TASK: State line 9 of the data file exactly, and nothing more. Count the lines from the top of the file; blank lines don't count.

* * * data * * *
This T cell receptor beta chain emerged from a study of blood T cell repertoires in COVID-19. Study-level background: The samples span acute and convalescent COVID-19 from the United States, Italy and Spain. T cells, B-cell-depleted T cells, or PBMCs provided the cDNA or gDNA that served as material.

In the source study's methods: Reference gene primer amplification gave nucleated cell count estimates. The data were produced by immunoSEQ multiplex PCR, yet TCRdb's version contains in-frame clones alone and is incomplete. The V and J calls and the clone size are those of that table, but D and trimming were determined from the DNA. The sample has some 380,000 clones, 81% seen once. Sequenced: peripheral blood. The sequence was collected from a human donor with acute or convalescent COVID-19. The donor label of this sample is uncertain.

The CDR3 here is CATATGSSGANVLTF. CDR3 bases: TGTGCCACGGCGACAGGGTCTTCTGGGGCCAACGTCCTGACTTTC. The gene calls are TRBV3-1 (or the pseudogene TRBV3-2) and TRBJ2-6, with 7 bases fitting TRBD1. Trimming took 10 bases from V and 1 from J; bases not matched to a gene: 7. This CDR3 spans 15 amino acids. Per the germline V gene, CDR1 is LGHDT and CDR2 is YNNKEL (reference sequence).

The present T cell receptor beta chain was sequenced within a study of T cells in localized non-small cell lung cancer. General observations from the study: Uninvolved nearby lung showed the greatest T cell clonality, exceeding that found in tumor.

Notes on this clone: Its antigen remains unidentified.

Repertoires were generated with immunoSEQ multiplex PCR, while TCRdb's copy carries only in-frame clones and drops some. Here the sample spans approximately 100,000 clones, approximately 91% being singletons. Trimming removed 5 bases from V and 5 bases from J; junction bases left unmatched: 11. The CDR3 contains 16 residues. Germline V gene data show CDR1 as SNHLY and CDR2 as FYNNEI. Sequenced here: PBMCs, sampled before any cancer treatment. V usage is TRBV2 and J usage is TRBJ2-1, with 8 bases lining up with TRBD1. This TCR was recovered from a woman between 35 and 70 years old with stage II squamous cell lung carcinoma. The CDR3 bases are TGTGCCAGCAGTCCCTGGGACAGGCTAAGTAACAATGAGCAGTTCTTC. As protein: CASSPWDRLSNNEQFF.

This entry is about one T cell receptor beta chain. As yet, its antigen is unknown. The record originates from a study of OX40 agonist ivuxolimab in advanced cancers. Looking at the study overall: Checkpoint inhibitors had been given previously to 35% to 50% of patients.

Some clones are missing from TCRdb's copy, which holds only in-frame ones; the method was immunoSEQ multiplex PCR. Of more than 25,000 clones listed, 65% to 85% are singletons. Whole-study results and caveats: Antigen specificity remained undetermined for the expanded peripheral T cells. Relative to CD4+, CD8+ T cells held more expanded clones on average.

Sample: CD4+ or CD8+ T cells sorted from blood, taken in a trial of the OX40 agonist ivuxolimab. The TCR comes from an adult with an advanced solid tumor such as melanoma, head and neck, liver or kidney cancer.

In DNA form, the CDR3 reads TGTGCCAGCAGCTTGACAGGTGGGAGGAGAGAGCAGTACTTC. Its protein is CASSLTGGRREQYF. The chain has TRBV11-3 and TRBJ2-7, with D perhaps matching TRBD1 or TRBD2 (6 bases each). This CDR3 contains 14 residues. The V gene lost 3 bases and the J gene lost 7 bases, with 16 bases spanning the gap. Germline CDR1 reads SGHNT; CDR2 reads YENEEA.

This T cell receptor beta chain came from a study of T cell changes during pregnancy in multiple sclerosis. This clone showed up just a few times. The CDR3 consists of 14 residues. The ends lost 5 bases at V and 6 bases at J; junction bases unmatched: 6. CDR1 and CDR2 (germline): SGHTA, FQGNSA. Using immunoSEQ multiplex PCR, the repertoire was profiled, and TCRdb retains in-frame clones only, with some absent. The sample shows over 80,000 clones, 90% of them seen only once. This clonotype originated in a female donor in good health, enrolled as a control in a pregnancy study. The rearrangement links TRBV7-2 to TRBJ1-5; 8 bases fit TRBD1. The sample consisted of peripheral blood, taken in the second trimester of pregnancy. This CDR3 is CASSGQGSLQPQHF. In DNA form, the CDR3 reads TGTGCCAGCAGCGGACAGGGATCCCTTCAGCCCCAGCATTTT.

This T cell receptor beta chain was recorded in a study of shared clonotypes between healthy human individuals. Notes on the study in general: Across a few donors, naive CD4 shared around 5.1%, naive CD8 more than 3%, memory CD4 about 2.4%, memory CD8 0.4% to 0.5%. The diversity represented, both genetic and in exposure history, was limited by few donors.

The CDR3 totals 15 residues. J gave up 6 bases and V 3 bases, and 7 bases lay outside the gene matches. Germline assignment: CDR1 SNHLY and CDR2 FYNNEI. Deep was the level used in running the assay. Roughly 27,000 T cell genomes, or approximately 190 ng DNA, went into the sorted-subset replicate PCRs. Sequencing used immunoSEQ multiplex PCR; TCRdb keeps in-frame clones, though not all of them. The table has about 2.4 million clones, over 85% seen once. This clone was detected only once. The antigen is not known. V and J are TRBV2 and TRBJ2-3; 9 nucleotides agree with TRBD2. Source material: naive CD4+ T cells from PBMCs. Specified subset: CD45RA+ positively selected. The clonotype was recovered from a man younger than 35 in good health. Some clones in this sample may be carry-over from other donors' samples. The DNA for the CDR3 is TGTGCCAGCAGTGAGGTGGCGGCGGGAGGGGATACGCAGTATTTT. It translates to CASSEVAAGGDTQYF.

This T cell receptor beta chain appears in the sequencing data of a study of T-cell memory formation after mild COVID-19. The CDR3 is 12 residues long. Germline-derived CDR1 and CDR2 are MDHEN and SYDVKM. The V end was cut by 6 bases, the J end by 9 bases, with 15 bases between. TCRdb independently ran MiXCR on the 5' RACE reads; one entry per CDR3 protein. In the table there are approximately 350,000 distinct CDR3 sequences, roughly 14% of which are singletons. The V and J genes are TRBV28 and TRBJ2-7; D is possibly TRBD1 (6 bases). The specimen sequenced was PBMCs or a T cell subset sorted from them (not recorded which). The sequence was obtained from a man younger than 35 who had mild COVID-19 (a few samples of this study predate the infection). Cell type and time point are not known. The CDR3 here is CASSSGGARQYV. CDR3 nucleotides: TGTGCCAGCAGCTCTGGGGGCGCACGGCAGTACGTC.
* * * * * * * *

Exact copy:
Sample: CD4+ or CD8+ T cells sorted from blood, taken in a trial of the OX40 agonist ivuxolimab. The TCR comes from an adult with an advanced solid tumor such as melanoma, head and neck, liver or kidney cancer.